The much-anticipated Special Session called by Governor Northam to address the challenges of gun violence in the Commonwealth ended abruptly on Tuesday, July 9, 2019, when the House Republicans adjourned until November 18, several weeks after the fall election. Democrats introduced eight common-sense measures designed to address gun safety. These included universal background checks for all gun sales, and a bill to create an Emergency Risk Protective Order (ERPO) designed to remove guns from people who, due to a mental health situation, pose a risk of injury to themselves or others.
I was the designated patron for HB 4009, a bill that would have conformed Virginia’s statute on protective orders to provisions in federal law that prevent individuals subject to such orders from possessing a firearm; we already prohibit people from “owning and transporting” a firearm while subject to a protective order. This bill is similar to one I introduced in 2008, which had the support of a broad cross section of Commonwealth’s Attorneys, sheriffs, and state police. It was defeated in a Republican-led committee when the dominant gun rights group in the Commonwealth, the Virginia Citizens Defense League, testified against it. Similar bills have been introduced in the decade since, but they all have been defeated.
Yesterday, not a single one of the 63 bills filed for special session got a hearing; Republican leadership in both chambers instructed their committees to table most of the measures — including the eight Democratic bills — and simply adjourn until November 18.
Broad Public Support
Republicans claimed that they needed more time to study these bills. That argument made little sense since most of these bills had been introduced in previous sessions. The proposal to enact universal background checks for all gun sales, an idea that a 2019 Quinnipiac poll said has the support of 93% of Americans, including 89% of Republicans and 87% of gun owners, has been introduced in various forms each year since the Virginia Tech shooting in 2007. The proposal to enact an Emergency Risk Protection Order (ERPO), which was recently enacted in Florida, had also been introduced in earlier Virginia legislative sessions. The approach has the support of Vice-President Mike Pence, Republican Governor Mitch Daniels of Indiana, Republican Senator Marco Rubio, Republican Governor Rick Scott of Florida, and even President Donald Trump’s Commission on School Safety. The concept also enjoys broad public support: an April 2018 poll found that 85% of registered voters support laws that would “allow the police to take guns away from people who have been found by a judge to be a danger to themselves or others.” According to a Wason Center poll, more than 80% of Virginians support this measure. Under the proposed bill, a law enforcement officer could file a petition with the court requesting that a person experiencing a mental health situation who poses a substantial risk of personal injury to others or to him/herself should have his or her weapons removed until such time as the crisis was over. Due process provisions were included so that a person subject to the order would have a right to a hearing before a judge before any temporary order was extended for a period longer than 14 days.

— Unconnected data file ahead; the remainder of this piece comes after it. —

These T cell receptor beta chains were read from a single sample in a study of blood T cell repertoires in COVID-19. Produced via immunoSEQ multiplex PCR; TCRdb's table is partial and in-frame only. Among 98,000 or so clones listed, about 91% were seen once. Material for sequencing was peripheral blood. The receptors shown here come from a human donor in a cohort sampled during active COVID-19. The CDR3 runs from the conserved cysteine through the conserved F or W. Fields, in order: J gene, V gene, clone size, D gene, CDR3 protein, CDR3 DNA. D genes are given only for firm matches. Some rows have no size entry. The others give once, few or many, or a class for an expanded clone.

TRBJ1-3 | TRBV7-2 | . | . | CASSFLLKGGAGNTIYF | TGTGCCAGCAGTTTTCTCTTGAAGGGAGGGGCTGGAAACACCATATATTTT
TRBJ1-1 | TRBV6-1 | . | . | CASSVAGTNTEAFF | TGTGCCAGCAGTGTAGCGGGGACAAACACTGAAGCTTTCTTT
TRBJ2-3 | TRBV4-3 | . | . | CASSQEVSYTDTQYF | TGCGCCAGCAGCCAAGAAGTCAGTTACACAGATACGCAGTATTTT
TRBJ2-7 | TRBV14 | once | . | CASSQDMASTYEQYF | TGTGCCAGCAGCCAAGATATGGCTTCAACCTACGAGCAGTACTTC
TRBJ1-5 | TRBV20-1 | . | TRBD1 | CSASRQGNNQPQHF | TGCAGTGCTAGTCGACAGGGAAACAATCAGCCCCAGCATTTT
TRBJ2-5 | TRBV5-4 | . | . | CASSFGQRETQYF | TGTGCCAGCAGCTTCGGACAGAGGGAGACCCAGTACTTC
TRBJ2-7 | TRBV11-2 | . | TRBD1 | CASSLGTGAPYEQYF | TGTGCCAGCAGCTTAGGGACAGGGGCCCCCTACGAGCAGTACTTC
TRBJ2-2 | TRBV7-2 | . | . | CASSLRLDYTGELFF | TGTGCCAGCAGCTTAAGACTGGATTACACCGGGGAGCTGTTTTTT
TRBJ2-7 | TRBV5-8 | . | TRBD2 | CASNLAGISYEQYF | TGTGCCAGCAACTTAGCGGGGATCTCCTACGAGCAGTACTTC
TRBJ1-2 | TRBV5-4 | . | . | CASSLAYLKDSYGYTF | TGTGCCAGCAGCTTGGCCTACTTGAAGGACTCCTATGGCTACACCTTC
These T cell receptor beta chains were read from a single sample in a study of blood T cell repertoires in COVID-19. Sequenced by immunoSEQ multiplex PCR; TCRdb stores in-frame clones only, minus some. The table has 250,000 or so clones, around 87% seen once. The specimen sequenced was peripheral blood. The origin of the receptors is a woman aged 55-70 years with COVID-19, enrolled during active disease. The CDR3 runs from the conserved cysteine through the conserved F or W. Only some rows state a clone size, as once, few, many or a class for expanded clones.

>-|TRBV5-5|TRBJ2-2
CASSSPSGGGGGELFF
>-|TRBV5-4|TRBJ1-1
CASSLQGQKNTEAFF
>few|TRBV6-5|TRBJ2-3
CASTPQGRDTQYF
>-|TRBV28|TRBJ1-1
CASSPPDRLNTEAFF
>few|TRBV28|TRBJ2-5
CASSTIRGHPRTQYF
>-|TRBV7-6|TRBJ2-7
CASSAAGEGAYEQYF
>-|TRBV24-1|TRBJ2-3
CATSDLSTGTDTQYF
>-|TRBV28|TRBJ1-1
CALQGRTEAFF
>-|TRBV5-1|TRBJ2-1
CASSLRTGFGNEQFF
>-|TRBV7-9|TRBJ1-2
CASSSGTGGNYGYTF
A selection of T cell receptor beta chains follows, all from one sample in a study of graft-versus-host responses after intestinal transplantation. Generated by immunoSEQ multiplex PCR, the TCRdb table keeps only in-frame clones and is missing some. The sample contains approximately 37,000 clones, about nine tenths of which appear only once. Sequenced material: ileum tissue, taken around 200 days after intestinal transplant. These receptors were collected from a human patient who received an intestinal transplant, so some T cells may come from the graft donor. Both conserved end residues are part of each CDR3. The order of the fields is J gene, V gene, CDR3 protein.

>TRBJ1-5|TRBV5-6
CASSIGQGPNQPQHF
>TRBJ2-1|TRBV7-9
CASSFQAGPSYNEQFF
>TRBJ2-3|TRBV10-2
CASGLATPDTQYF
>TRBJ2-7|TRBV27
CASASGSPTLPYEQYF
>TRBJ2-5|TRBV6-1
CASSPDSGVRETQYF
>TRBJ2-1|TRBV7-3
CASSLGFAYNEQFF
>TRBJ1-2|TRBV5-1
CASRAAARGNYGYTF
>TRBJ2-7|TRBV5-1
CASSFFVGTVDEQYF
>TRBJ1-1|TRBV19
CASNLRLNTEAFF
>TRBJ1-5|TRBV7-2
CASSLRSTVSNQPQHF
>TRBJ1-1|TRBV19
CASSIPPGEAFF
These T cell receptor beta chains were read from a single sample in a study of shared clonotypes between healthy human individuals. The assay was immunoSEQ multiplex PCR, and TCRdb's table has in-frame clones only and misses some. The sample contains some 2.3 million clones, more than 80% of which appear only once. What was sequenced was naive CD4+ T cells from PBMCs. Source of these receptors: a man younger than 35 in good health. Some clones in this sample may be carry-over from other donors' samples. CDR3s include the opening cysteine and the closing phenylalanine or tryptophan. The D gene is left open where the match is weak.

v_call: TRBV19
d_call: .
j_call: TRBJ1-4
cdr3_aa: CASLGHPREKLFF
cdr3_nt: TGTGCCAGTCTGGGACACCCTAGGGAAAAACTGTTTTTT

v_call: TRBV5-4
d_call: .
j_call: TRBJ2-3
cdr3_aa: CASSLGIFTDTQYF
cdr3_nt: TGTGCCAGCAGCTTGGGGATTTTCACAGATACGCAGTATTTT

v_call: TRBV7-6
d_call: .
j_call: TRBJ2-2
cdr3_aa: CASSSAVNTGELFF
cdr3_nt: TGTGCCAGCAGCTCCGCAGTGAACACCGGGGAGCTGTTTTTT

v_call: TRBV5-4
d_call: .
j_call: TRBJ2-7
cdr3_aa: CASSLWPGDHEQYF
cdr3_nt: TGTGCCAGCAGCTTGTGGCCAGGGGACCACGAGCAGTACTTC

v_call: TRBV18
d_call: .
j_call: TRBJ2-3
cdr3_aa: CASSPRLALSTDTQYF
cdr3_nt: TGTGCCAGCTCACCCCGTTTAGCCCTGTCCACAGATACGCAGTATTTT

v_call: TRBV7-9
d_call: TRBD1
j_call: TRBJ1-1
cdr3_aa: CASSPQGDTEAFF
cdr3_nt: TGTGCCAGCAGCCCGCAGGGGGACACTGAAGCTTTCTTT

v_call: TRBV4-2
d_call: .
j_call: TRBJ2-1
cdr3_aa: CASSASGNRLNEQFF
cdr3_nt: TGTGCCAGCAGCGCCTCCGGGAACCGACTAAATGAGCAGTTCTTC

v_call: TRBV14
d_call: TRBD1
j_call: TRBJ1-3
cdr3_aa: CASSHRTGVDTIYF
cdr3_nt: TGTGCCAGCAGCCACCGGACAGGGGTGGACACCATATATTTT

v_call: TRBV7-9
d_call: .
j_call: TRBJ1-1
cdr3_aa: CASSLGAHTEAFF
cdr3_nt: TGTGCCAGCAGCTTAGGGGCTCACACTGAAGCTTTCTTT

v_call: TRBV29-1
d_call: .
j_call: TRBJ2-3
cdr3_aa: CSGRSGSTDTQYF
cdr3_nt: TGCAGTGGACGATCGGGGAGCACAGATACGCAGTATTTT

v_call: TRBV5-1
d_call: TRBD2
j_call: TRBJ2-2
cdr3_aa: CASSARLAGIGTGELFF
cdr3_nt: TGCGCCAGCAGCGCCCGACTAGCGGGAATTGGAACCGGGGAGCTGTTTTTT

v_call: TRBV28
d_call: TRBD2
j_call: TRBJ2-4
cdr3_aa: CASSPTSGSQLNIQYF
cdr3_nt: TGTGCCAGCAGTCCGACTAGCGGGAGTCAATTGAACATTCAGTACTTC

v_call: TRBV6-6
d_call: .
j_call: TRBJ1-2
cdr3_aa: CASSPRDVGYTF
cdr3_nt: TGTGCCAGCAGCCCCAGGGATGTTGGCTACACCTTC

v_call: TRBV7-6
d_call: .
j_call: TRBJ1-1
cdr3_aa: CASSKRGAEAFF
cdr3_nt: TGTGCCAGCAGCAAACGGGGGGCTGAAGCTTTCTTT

Clues of Intention to Harm
The adjournment comes at a time when the U.S. Secret Service just issued a report on mass attacks (find it here) occurring in the United States in 2017-2018, which included the mass shootings at Marjory Stoneman Douglas High School in Parkland and at the Tree of Life Synagogue in Pittsburgh. It found that one-third of the perpetrators of these attacks had a history of serious domestic violence. Almost all of the attackers had made threatening comments prior to their action, and more than three-quarters had acted in a way that worried others before their attack. This new study reaffirms previous findings by the FBI and others that mass shooters often provide some clues about their intentions before they act.
Many mass shooters, and many people considering suicide, provide some measure of advance notice before they act. The ERPO proposal is an evidence-based approach that would give people greater opportunity to intervene and prevent serious action with a firearm. The Virginia Tech shooter evidenced substantial dysfunction on many occasions prior to his action. If an ERPO law had been in effect, perhaps he could have been identified and guns removed from his possession prior to the attack that took 32 lives.
Duck and Cover
Most observers believe that there will be no further meetings of the General Assembly until after the November election so that Republicans can duck having to discuss these issues in Richmond. It will be difficult for them to evade, however, the broad discussion now occurring everywhere in the Commonwealth about gun safety, especially in light of the election coming this fall, when all 100 seats in the House and 40 seats in the Senate are up for election. It appears that votes on gun safety measures will not come from legislators in Richmond this summer, but instead from voters across the Commonwealth this November. “The only way these measures will have any chance of being considered, voted on and enacted,” today’s Washington Post editorial noted, “is if the equation of the General Assembly changes with the election of lawmakers who put public safety ahead of the interests of the gun lobby.”